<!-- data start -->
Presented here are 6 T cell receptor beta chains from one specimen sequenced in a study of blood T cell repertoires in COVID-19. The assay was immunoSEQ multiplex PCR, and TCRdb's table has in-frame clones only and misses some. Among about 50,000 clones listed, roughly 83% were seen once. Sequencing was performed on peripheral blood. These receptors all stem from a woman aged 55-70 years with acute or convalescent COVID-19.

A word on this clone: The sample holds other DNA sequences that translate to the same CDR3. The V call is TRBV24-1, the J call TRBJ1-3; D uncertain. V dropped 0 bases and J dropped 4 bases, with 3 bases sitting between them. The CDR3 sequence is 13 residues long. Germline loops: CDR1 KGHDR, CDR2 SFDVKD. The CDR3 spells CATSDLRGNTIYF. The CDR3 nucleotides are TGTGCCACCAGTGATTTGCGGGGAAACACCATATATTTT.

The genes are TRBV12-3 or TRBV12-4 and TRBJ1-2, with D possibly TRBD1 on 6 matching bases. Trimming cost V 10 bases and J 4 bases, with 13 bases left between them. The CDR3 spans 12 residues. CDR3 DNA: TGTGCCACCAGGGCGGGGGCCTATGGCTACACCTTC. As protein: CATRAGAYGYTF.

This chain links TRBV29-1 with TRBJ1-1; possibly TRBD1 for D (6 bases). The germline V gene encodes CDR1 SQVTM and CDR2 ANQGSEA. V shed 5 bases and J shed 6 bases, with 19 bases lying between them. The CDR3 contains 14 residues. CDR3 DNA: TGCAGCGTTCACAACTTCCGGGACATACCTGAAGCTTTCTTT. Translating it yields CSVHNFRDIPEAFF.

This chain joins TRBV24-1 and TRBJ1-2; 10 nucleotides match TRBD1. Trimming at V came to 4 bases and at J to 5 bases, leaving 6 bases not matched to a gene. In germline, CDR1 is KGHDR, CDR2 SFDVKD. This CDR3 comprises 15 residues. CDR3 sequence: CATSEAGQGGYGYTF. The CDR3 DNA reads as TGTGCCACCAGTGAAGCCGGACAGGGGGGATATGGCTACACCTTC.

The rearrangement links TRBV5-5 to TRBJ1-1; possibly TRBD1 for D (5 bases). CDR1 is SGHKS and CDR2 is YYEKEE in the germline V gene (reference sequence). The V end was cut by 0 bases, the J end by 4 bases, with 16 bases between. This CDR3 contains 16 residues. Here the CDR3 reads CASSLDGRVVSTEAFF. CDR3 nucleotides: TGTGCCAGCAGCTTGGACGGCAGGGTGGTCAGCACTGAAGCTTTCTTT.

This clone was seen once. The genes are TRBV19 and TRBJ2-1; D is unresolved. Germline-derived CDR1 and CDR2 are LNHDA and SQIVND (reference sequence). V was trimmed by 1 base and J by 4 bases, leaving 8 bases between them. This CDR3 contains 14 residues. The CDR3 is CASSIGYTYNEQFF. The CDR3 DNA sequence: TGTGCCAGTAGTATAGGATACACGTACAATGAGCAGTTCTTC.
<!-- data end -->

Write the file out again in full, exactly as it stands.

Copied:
Presented here are 6 T cell receptor beta chains from one specimen sequenced in a study of blood T cell repertoires in COVID-19. The assay was immunoSEQ multiplex PCR, and TCRdb's table has in-frame clones only and misses some. Among about 50,000 clones listed, roughly 83% were seen once. Sequencing was performed on peripheral blood. These receptors all stem from a woman aged 55-70 years with acute or convalescent COVID-19.

A word on this clone: The sample holds other DNA sequences that translate to the same CDR3. The V call is TRBV24-1, the J call TRBJ1-3; D uncertain. V dropped 0 bases and J dropped 4 bases, with 3 bases sitting between them. The CDR3 sequence is 13 residues long. Germline loops: CDR1 KGHDR, CDR2 SFDVKD. The CDR3 spells CATSDLRGNTIYF. The CDR3 nucleotides are TGTGCCACCAGTGATTTGCGGGGAAACACCATATATTTT.

The genes are TRBV12-3 or TRBV12-4 and TRBJ1-2, with D possibly TRBD1 on 6 matching bases. Trimming cost V 10 bases and J 4 bases, with 13 bases left between them. The CDR3 spans 12 residues. CDR3 DNA: TGTGCCACCAGGGCGGGGGCCTATGGCTACACCTTC. As protein: CATRAGAYGYTF.

This chain links TRBV29-1 with TRBJ1-1; possibly TRBD1 for D (6 bases). The germline V gene encodes CDR1 SQVTM and CDR2 ANQGSEA. V shed 5 bases and J shed 6 bases, with 19 bases lying between them. The CDR3 contains 14 residues. CDR3 DNA: TGCAGCGTTCACAACTTCCGGGACATACCTGAAGCTTTCTTT. Translating it yields CSVHNFRDIPEAFF.

This chain joins TRBV24-1 and TRBJ1-2; 10 nucleotides match TRBD1. Trimming at V came to 4 bases and at J to 5 bases, leaving 6 bases not matched to a gene. In germline, CDR1 is KGHDR, CDR2 SFDVKD. This CDR3 comprises 15 residues. CDR3 sequence: CATSEAGQGGYGYTF. The CDR3 DNA reads as TGTGCCACCAGTGAAGCCGGACAGGGGGGATATGGCTACACCTTC.

The rearrangement links TRBV5-5 to TRBJ1-1; possibly TRBD1 for D (5 bases). CDR1 is SGHKS and CDR2 is YYEKEE in the germline V gene (reference sequence). The V end was cut by 0 bases, the J end by 4 bases, with 16 bases between. This CDR3 contains 16 residues. Here the CDR3 reads CASSLDGRVVSTEAFF. CDR3 nucleotides: TGTGCCAGCAGCTTGGACGGCAGGGTGGTCAGCACTGAAGCTTTCTTT.

This clone was seen once. The genes are TRBV19 and TRBJ2-1; D is unresolved. Germline-derived CDR1 and CDR2 are LNHDA and SQIVND (reference sequence). V was trimmed by 1 base and J by 4 bases, leaving 8 bases between them. This CDR3 contains 14 residues. The CDR3 is CASSIGYTYNEQFF. The CDR3 DNA sequence: TGTGCCAGTAGTATAGGATACACGTACAATGAGCAGTTCTTC.